Easy makeover for an ’80s dress

Isn’t it lucky we still have fashion to cheer us up after horrible news? To be honest, I was actually slightly surprised that the sun even rose yesterday, but rise it did. In fact, the weather was so lovely that I decided to attend high tea at the Park Hyatt wearing this gorgeous flowery, flouncy dress (I blogged about the high tea here). I found the dress at an op shop last month for $5. I’m not usually a floral print person, but the colour, tassels and ruffles won me over, even though it didn’t look quite right (this is my “not quite right” face):

The shoulder pads and loose waist (originally shirred elastic, but over the years I think the stretch had dropped out!) made it look like a shapeless sack (with ruffles!!) but both those problems were easily fixed. First, I ripped out the shoulder pads. 

Fortunately, they were only tacked in place with a single running stitch so ripping them out took about one minute. If you are going to remove shoulder pads from a garment, take into account how they are set in – sometimes they are simply too integral a part of the garment to be removed (for example, if they are attached between the outer fabric and the lining of a jacket). Also, most of the time the garment is cut to allow for shoulder pads so consider how the fabric will drape differently if you remove them.

In the case of this dress, the material is flowy and I could tell it would be OK to take shoulder pads out. I’m actually not sure why they were there in the first place, because I think the dress drapes a lot better now! I remedied the loose waist by simply tying a printed scarf around the waist – it might not really be that obvious because the print kind of ties in with the print of the dress, but it changes the silhouette a lot.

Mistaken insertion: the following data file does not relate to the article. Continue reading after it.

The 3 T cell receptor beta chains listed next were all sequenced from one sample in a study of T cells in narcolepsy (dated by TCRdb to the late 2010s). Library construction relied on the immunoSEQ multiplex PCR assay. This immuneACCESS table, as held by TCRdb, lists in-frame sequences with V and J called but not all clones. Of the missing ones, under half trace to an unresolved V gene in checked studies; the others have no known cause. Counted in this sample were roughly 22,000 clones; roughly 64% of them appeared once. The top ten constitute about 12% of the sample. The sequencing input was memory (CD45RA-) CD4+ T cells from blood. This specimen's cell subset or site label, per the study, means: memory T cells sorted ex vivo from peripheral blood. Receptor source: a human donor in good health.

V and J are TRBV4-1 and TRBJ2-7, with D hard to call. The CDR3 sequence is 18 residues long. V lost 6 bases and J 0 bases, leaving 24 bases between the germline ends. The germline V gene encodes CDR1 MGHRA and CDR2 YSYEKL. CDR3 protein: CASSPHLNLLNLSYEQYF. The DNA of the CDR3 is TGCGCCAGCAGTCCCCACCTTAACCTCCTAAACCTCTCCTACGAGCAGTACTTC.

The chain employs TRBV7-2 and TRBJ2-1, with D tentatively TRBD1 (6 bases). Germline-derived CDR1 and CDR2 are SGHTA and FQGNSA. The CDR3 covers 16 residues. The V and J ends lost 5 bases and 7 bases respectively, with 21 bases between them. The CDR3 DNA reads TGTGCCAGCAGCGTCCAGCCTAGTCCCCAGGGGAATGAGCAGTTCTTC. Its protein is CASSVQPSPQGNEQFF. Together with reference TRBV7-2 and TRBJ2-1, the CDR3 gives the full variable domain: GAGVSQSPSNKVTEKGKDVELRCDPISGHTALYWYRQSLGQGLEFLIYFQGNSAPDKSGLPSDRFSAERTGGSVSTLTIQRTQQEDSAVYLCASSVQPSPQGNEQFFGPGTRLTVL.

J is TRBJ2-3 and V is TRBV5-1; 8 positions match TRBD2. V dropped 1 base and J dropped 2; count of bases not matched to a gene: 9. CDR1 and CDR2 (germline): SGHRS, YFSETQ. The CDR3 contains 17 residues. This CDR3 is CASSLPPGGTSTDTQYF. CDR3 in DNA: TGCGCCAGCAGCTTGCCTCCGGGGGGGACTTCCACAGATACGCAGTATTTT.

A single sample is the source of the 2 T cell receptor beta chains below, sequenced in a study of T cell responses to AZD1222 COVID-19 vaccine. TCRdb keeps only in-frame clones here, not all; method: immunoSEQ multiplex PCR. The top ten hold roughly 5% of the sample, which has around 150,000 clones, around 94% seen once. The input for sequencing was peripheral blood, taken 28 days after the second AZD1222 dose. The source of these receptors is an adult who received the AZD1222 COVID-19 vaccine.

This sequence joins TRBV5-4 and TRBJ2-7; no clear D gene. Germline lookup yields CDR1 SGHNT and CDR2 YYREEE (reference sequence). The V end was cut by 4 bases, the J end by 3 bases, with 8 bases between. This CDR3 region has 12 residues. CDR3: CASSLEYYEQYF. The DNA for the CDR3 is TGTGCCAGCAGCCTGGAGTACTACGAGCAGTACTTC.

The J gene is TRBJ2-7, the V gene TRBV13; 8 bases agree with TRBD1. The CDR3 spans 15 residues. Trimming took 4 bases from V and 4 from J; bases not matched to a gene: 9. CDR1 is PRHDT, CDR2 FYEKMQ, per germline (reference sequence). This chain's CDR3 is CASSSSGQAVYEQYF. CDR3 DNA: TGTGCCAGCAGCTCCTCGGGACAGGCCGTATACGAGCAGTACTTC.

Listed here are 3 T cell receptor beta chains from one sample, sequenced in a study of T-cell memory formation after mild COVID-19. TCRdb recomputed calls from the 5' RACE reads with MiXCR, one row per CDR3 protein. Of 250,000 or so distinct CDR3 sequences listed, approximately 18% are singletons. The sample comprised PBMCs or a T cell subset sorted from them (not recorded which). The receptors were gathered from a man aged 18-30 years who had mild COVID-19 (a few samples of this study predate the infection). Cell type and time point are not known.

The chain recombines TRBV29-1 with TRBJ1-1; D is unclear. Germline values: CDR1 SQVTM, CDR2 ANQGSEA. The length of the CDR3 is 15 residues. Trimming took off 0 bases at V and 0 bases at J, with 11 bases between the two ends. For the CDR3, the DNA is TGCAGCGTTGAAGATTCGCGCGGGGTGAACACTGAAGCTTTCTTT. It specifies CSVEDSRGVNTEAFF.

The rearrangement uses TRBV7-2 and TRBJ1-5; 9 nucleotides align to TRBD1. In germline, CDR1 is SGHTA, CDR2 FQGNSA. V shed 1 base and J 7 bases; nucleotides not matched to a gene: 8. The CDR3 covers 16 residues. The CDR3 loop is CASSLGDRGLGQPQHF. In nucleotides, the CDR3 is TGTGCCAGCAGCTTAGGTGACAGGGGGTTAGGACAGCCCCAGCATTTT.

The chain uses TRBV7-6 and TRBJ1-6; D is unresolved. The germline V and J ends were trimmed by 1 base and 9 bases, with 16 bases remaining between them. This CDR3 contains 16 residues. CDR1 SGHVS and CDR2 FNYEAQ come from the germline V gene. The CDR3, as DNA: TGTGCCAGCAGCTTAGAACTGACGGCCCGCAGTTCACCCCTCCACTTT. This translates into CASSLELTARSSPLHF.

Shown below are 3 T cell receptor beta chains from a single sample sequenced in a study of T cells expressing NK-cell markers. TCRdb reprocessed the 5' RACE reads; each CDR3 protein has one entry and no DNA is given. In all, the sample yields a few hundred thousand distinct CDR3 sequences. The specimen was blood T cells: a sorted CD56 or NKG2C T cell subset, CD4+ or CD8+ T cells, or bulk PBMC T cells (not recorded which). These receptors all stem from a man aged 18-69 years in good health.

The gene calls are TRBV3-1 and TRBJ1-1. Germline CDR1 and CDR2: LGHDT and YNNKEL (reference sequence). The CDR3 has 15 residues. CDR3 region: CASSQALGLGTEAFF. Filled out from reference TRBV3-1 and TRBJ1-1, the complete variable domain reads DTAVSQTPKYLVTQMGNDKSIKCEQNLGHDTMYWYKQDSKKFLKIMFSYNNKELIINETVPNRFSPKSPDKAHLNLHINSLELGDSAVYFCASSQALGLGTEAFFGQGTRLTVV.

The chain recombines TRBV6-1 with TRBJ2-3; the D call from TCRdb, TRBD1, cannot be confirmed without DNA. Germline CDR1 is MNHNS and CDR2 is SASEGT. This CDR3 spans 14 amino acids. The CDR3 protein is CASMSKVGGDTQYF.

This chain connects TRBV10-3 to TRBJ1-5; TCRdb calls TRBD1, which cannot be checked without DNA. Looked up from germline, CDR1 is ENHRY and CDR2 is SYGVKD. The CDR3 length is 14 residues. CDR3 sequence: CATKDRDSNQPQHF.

I’ll possibly create a more permanent solution to the loose waist problem, such as sewing waist ties to the sides of the dress or something like that when I get time, but when you’re running late for high tea, using a scarf as a belt is not a bad way to fix things!

The story of this dress could end here, but funnily enough, I found a very similar one* at Vinnies Ringwood last week. I was invited to check out the newly renovated store and shop up a storm (yes, there will be a post coming up!). This dress is one of the many things I scored that day, but it caused me to make another “not quite right” face… 

…which again quickly turned into a “that’s much better” face when I took the shoulder pads out.

As much as I love a refashioning challenge, an easy one like this makes me happy too. I even did a little dance for you to prove it.

Now that I’ve demonstrated why I never dance in public, how about the more pressing matter of what to do with the shoulder pads I removed? Never mind, I have plans for those. Shouldn’t be too hard to add straps and make them into a bikini top (and they’re already padded, making them perfect for the less well-endowed among us ie me).

*And now for a bit of a fashion history mystery. The reason the two dresses are so similar is that they are both by the label “ML Collection Melbourne”.  

Does anyone know anything about this brand? When Lady Melbourne took her spot next to me at high tea she asked if the flowery dress was a Diane Freis number, then on seeing the label hypothesised that it could be Mary Lipshut’s private brand. 

While that would be very exciting, I think realistically these dresses are by a fairly generic company which just happened to design fabulous frocks. However, if anyone has information to the contrary, I’d love to know about it, so get in touch (the comments function is a bit temperamental on this blog so email me at fourthdaughter@gmail.com or tweet me at @Leeyong_Soo). And if you like the dresses, get hunting for them – I’ve turned up two within a few weeks of each other for just a few dollars at op shops, there must be more out there!